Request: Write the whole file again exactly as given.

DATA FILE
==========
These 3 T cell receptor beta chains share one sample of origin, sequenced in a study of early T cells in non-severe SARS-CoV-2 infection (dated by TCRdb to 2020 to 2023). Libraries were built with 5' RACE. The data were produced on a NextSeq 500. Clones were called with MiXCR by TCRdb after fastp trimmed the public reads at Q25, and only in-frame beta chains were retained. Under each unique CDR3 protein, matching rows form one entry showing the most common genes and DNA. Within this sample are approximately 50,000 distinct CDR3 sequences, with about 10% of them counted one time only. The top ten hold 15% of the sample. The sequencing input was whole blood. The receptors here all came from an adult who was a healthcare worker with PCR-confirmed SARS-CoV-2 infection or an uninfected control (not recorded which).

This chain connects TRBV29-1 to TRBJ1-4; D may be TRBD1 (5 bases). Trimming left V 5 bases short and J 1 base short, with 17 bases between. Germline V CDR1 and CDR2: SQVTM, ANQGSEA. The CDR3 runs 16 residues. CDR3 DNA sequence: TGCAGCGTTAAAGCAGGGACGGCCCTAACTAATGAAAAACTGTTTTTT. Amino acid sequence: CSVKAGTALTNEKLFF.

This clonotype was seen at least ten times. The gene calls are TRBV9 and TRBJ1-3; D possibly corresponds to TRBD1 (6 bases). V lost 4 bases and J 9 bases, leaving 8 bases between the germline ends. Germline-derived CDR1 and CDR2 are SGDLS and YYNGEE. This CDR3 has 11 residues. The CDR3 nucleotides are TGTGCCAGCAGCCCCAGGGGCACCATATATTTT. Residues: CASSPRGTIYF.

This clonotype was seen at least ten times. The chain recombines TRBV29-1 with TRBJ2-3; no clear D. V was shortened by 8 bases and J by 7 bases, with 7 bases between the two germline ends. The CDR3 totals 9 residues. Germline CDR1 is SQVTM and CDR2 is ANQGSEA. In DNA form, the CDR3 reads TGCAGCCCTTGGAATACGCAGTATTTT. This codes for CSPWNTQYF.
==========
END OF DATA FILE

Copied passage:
These 3 T cell receptor beta chains share one sample of origin, sequenced in a study of early T cells in non-severe SARS-CoV-2 infection (dated by TCRdb to 2020 to 2023). Libraries were built with 5' RACE. The data were produced on a NextSeq 500. Clones were called with MiXCR by TCRdb after fastp trimmed the public reads at Q25, and only in-frame beta chains were retained. Under each unique CDR3 protein, matching rows form one entry showing the most common genes and DNA. Within this sample are approximately 50,000 distinct CDR3 sequences, with about 10% of them counted one time only. The top ten hold 15% of the sample. The sequencing input was whole blood. The receptors here all came from an adult who was a healthcare worker with PCR-confirmed SARS-CoV-2 infection or an uninfected control (not recorded which).

This chain connects TRBV29-1 to TRBJ1-4; D may be TRBD1 (5 bases). Trimming left V 5 bases short and J 1 base short, with 17 bases between. Germline V CDR1 and CDR2: SQVTM, ANQGSEA. The CDR3 runs 16 residues. CDR3 DNA sequence: TGCAGCGTTAAAGCAGGGACGGCCCTAACTAATGAAAAACTGTTTTTT. Amino acid sequence: CSVKAGTALTNEKLFF.

This clonotype was seen at least ten times. The gene calls are TRBV9 and TRBJ1-3; D possibly corresponds to TRBD1 (6 bases). V lost 4 bases and J 9 bases, leaving 8 bases between the germline ends. Germline-derived CDR1 and CDR2 are SGDLS and YYNGEE. This CDR3 has 11 residues. The CDR3 nucleotides are TGTGCCAGCAGCCCCAGGGGCACCATATATTTT. Residues: CASSPRGTIYF.

This clonotype was seen at least ten times. The chain recombines TRBV29-1 with TRBJ2-3; no clear D. V was shortened by 8 bases and J by 7 bases, with 7 bases between the two germline ends. The CDR3 totals 9 residues. Germline CDR1 is SQVTM and CDR2 is ANQGSEA. In DNA form, the CDR3 reads TGCAGCCCTTGGAATACGCAGTATTTT. This codes for CSPWNTQYF.